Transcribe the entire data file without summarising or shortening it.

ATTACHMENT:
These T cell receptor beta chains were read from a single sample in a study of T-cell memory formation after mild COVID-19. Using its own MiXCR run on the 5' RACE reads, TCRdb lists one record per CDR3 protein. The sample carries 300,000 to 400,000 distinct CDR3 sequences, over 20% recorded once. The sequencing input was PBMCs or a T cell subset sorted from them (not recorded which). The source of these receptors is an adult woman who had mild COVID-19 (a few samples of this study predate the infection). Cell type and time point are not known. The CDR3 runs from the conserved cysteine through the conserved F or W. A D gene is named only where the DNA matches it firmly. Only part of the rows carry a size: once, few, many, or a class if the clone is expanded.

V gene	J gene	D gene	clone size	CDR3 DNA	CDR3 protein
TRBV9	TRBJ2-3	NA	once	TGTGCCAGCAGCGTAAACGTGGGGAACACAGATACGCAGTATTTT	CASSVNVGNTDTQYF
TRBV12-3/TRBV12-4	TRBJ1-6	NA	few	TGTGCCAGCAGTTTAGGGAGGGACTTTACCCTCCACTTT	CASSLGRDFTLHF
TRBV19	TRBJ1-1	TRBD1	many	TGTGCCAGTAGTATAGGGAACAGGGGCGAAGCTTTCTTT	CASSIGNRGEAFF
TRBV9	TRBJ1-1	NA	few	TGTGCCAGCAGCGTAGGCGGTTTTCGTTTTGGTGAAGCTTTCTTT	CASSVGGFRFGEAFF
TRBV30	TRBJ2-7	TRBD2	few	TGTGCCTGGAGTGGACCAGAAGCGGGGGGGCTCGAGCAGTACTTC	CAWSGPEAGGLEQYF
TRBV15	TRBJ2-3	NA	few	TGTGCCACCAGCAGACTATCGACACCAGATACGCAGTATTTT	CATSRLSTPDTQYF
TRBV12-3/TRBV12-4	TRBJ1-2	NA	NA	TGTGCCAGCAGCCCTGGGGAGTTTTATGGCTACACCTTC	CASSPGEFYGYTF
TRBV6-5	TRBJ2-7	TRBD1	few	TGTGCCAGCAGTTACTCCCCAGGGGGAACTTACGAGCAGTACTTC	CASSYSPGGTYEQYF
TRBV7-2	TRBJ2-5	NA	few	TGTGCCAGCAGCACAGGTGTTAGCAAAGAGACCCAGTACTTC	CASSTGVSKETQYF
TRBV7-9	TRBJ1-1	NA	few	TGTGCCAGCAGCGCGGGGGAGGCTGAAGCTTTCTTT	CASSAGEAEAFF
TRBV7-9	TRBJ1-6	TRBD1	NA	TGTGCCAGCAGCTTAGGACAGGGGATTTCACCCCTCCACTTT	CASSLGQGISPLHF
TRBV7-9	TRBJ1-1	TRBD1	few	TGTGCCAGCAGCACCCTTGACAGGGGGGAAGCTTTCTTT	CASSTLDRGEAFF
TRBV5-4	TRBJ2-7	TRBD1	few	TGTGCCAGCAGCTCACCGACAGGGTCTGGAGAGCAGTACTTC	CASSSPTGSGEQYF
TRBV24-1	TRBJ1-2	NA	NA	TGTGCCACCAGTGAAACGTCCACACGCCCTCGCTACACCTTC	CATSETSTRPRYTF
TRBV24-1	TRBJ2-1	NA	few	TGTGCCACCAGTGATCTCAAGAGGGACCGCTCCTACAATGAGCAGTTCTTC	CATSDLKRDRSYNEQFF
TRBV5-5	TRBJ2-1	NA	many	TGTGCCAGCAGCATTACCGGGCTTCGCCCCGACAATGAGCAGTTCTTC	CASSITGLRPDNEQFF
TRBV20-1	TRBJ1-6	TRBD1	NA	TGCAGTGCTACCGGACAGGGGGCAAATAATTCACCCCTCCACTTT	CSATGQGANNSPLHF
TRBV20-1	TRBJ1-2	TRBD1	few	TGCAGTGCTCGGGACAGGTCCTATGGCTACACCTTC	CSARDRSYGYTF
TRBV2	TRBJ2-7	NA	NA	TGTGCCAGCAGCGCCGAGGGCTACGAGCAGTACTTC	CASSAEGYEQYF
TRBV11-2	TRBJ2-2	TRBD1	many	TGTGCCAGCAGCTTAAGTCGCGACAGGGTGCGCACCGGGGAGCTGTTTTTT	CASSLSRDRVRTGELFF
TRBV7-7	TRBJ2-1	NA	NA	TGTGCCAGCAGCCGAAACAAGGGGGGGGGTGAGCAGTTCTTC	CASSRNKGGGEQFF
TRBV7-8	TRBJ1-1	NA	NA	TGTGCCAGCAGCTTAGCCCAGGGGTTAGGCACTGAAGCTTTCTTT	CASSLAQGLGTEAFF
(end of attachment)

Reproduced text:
These T cell receptor beta chains were read from a single sample in a study of T-cell memory formation after mild COVID-19. Using its own MiXCR run on the 5' RACE reads, TCRdb lists one record per CDR3 protein. The sample carries 300,000 to 400,000 distinct CDR3 sequences, over 20% recorded once. The sequencing input was PBMCs or a T cell subset sorted from them (not recorded which). The source of these receptors is an adult woman who had mild COVID-19 (a few samples of this study predate the infection). Cell type and time point are not known. The CDR3 runs from the conserved cysteine through the conserved F or W. A D gene is named only where the DNA matches it firmly. Only part of the rows carry a size: once, few, many, or a class if the clone is expanded.

V gene	J gene	D gene	clone size	CDR3 DNA	CDR3 protein
TRBV9	TRBJ2-3	NA	once	TGTGCCAGCAGCGTAAACGTGGGGAACACAGATACGCAGTATTTT	CASSVNVGNTDTQYF
TRBV12-3/TRBV12-4	TRBJ1-6	NA	few	TGTGCCAGCAGTTTAGGGAGGGACTTTACCCTCCACTTT	CASSLGRDFTLHF
TRBV19	TRBJ1-1	TRBD1	many	TGTGCCAGTAGTATAGGGAACAGGGGCGAAGCTTTCTTT	CASSIGNRGEAFF
TRBV9	TRBJ1-1	NA	few	TGTGCCAGCAGCGTAGGCGGTTTTCGTTTTGGTGAAGCTTTCTTT	CASSVGGFRFGEAFF
TRBV30	TRBJ2-7	TRBD2	few	TGTGCCTGGAGTGGACCAGAAGCGGGGGGGCTCGAGCAGTACTTC	CAWSGPEAGGLEQYF
TRBV15	TRBJ2-3	NA	few	TGTGCCACCAGCAGACTATCGACACCAGATACGCAGTATTTT	CATSRLSTPDTQYF
TRBV12-3/TRBV12-4	TRBJ1-2	NA	NA	TGTGCCAGCAGCCCTGGGGAGTTTTATGGCTACACCTTC	CASSPGEFYGYTF
TRBV6-5	TRBJ2-7	TRBD1	few	TGTGCCAGCAGTTACTCCCCAGGGGGAACTTACGAGCAGTACTTC	CASSYSPGGTYEQYF
TRBV7-2	TRBJ2-5	NA	few	TGTGCCAGCAGCACAGGTGTTAGCAAAGAGACCCAGTACTTC	CASSTGVSKETQYF
TRBV7-9	TRBJ1-1	NA	few	TGTGCCAGCAGCGCGGGGGAGGCTGAAGCTTTCTTT	CASSAGEAEAFF
TRBV7-9	TRBJ1-6	TRBD1	NA	TGTGCCAGCAGCTTAGGACAGGGGATTTCACCCCTCCACTTT	CASSLGQGISPLHF
TRBV7-9	TRBJ1-1	TRBD1	few	TGTGCCAGCAGCACCCTTGACAGGGGGGAAGCTTTCTTT	CASSTLDRGEAFF
TRBV5-4	TRBJ2-7	TRBD1	few	TGTGCCAGCAGCTCACCGACAGGGTCTGGAGAGCAGTACTTC	CASSSPTGSGEQYF
TRBV24-1	TRBJ1-2	NA	NA	TGTGCCACCAGTGAAACGTCCACACGCCCTCGCTACACCTTC	CATSETSTRPRYTF
TRBV24-1	TRBJ2-1	NA	few	TGTGCCACCAGTGATCTCAAGAGGGACCGCTCCTACAATGAGCAGTTCTTC	CATSDLKRDRSYNEQFF
TRBV5-5	TRBJ2-1	NA	many	TGTGCCAGCAGCATTACCGGGCTTCGCCCCGACAATGAGCAGTTCTTC	CASSITGLRPDNEQFF
TRBV20-1	TRBJ1-6	TRBD1	NA	TGCAGTGCTACCGGACAGGGGGCAAATAATTCACCCCTCCACTTT	CSATGQGANNSPLHF
TRBV20-1	TRBJ1-2	TRBD1	few	TGCAGTGCTCGGGACAGGTCCTATGGCTACACCTTC	CSARDRSYGYTF
TRBV2	TRBJ2-7	NA	NA	TGTGCCAGCAGCGCCGAGGGCTACGAGCAGTACTTC	CASSAEGYEQYF
TRBV11-2	TRBJ2-2	TRBD1	many	TGTGCCAGCAGCTTAAGTCGCGACAGGGTGCGCACCGGGGAGCTGTTTTTT	CASSLSRDRVRTGELFF
TRBV7-7	TRBJ2-1	NA	NA	TGTGCCAGCAGCCGAAACAAGGGGGGGGGTGAGCAGTTCTTC	CASSRNKGGGEQFF
TRBV7-8	TRBJ1-1	NA	NA	TGTGCCAGCAGCTTAGCCCAGGGGTTAGGCACTGAAGCTTTCTTT	CASSLAQGLGTEAFF